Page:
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Old 01-07-2012, 10:48 AM   #1
boroz
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Linux Drivers


Hello people

I'm a little confused about the drivers in Linux. When I install Windows XP, Vista, 7 etc. after the installation I always need to install drivers (sound card, video card etc.) but, when I install a Linux Distro, Everything just works fine. I don't need to install drivers. So, does Linux install drivers automatically when the OS installs or maybe it downloads drivers automatically from the internet or maybe it doesn't use drivers (I'm new to Linux) ?

Thanks in advice and Happy New Year
 
Old 01-07-2012, 11:05 AM   #2
kirukan
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Hi
Happy New Year...
If proper driver for a particular device not combined with OS itself, you should get it and install from the right source(mostly you can get the driver from hardware vendors). It is applicable for any operating system. As you think most of the drivers have been combined with linux distro's.
 
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Old 01-07-2012, 11:26 AM   #3
tarunchawla
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Linux developers are trying to make linux user friendly ,so they ship OS pre-installed with some basic drivers which are open source and does not need any licensing from hardware manufacturers but if drivers are proprietary than you have to install them yourself.
 
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Old 01-07-2012, 01:16 PM   #4
Satyaveer Arya
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You can also check the list of device drivers of linux from here:
http://www.linux-drivers.org/
 
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Old 01-07-2012, 09:12 PM   #5
theKbStockpiler
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The Linux Kernel is essentially a lump of drivers. If you want to add or change drivers you have to Recompile the Kernel or use a (Linux Kernel Module). The kernel can be recompiled it's self without involving the rest of the O.S . Trying to get the driver is the hard part. There is a application that attempts to convert a M.S driver to a Linux one.

http://techtips.salon.com/convert-wi...nux-11847.html


http://tldp.org/HOWTO/Module-HOWTO/
 
Old 01-08-2012, 07:52 AM   #6
boroz
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Thank you all for answering Cheers!
 
Old 01-09-2012, 09:14 AM   #7
salasi
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Quote:
Originally Posted by boroz View Post
Hello people

I'm a little confused about the drivers in Linux. When I install Windows XP, Vista, 7 etc. after the installation I always need to install drivers (sound card, video card etc.) but, when I install a Linux Distro, Everything just works fine.
And, the problem with that is...?

Quote:
Originally Posted by boroz View Post
So, does Linux install drivers automatically when the OS installs or maybe it downloads drivers automatically from the internet or maybe it doesn't use drivers (I'm new to Linux) ?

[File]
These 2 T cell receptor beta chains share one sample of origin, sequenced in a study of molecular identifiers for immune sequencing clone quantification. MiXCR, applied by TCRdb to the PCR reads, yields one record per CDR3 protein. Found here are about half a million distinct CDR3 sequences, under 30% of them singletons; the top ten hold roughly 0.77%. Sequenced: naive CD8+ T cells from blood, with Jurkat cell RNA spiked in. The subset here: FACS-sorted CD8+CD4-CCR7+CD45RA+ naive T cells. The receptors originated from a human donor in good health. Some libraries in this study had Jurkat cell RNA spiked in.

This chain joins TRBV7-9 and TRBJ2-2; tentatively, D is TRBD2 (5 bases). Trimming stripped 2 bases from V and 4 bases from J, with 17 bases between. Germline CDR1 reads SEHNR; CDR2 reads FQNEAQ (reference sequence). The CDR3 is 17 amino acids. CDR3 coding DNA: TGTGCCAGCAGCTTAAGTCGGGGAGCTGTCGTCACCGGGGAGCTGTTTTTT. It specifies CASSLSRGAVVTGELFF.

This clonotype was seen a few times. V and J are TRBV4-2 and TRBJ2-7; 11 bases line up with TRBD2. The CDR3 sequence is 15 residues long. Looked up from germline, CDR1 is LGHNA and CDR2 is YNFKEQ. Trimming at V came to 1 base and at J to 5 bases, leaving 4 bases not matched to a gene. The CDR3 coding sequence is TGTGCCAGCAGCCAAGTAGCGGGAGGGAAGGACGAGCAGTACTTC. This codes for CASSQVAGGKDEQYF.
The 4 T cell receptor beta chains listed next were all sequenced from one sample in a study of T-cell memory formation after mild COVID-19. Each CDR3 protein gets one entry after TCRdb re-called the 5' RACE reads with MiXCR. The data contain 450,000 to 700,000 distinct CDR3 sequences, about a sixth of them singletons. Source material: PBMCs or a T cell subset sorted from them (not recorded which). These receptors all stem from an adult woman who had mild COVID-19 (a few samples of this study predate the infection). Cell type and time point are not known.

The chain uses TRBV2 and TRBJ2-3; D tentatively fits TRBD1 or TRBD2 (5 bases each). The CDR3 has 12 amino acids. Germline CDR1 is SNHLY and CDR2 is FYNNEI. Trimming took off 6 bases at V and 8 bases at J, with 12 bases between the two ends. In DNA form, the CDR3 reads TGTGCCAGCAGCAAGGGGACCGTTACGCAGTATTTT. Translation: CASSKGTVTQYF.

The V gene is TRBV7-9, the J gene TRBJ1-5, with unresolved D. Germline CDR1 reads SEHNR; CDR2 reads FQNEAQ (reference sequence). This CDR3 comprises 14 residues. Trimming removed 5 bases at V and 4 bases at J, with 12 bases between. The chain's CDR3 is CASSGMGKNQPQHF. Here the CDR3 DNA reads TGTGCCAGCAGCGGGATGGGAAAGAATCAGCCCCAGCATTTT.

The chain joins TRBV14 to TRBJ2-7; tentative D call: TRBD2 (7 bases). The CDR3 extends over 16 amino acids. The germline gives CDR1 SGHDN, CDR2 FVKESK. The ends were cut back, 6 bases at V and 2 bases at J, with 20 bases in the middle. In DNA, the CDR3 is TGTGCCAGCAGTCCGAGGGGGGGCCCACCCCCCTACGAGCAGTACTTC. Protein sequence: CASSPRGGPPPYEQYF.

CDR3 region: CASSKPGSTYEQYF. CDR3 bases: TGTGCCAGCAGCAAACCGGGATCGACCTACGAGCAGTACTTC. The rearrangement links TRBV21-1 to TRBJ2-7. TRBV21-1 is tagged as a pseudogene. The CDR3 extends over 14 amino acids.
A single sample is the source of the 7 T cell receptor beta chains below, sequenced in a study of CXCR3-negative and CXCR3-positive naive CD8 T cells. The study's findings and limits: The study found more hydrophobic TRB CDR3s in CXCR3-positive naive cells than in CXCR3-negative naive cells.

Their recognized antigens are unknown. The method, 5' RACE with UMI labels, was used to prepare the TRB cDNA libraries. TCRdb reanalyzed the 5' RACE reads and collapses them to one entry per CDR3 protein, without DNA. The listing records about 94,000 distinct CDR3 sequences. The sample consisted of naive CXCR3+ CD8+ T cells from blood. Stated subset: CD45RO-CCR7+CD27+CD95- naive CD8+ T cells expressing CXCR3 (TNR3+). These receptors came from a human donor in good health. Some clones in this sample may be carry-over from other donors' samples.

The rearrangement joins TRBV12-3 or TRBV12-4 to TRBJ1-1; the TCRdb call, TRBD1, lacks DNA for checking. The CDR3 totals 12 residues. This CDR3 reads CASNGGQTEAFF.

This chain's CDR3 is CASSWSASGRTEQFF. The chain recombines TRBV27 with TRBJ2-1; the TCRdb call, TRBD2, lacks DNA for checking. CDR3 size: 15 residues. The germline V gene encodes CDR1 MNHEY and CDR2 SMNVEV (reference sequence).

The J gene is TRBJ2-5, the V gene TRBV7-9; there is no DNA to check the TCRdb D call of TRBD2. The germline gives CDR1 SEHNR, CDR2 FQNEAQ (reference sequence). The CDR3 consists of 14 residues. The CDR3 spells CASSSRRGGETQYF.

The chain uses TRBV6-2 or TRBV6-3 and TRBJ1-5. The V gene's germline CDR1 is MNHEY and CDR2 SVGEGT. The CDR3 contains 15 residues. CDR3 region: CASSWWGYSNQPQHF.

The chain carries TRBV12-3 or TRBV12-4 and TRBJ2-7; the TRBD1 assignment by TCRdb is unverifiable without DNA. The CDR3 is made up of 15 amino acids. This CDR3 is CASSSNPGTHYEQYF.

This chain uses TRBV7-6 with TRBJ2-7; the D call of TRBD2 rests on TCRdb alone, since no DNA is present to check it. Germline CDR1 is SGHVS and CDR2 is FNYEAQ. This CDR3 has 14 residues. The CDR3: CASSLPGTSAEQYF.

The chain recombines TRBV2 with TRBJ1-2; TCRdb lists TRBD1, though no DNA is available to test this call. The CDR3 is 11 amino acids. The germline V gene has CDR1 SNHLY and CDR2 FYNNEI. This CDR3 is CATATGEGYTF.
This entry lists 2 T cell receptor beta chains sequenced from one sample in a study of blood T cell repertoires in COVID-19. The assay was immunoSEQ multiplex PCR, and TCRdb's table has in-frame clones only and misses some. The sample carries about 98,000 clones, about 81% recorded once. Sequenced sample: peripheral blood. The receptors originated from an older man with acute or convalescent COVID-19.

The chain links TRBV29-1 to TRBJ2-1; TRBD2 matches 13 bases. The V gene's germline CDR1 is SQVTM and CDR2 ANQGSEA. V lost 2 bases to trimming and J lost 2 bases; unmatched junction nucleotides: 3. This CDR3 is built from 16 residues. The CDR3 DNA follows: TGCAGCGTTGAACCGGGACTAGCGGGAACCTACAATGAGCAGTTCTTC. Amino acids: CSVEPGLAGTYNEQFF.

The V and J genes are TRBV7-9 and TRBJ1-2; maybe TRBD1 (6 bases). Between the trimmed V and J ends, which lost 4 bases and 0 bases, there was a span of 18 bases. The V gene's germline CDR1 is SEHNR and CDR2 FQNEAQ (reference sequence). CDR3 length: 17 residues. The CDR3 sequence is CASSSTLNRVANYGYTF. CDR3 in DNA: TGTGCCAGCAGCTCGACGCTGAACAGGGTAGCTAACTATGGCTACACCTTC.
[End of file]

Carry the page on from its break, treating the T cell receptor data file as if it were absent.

Well, to be slightly pedantic about this, you are probably using a Distro (a Distribution being Linux (technically, a kernel), quite a few utilities, some configuration tools and scripts and a bunch of installable applications). Now, as much as anything, it is the stuff added by the distribution that will deal with configuring the drivers at the initial install. So, first they have to detect what hardware is present, work out what drivers are appropriate for the particular hardware and install and configure them.

Normally, everything required will be on the install medium (disk, etc), but in the case of more obscure (or just plain difficult) hardware, that might not be the case. And, it also might not be the case for install media of restricted size (small USB sticks, CDs rather than DVDs), but you can normally grab stuff off the internet, with the help of the application installer for your distro, in that case.

Some Distros take the battle against proprietary drivers more seriously than others. Generally, what this amounts to is to make you jump through a few hoops before you can get proprietary drivers installed, so you can question how effective this is, but, in general, we can probably agree that it would be better all round if everything had open and free drivers. Even when open and free drivers are available, it sometimes happens that there are two, or more, sets of drivers with different advantages and disadvantages.

In that case it can be quite problematic/controversial to decide what should happen, but if everything 'just works' straight out of the box, you have reasons to be happy and mutter a silent prayer of thanks (or non-religious equivalent) to your distro, because they have done what you wanted, even though you could not have described what you wanted, in detail.
 
Old 01-09-2012, 06:46 PM   #8
boroz
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Awsome. I kind of expected something like that from a wonderful OS like Linux Thanks!
 
  


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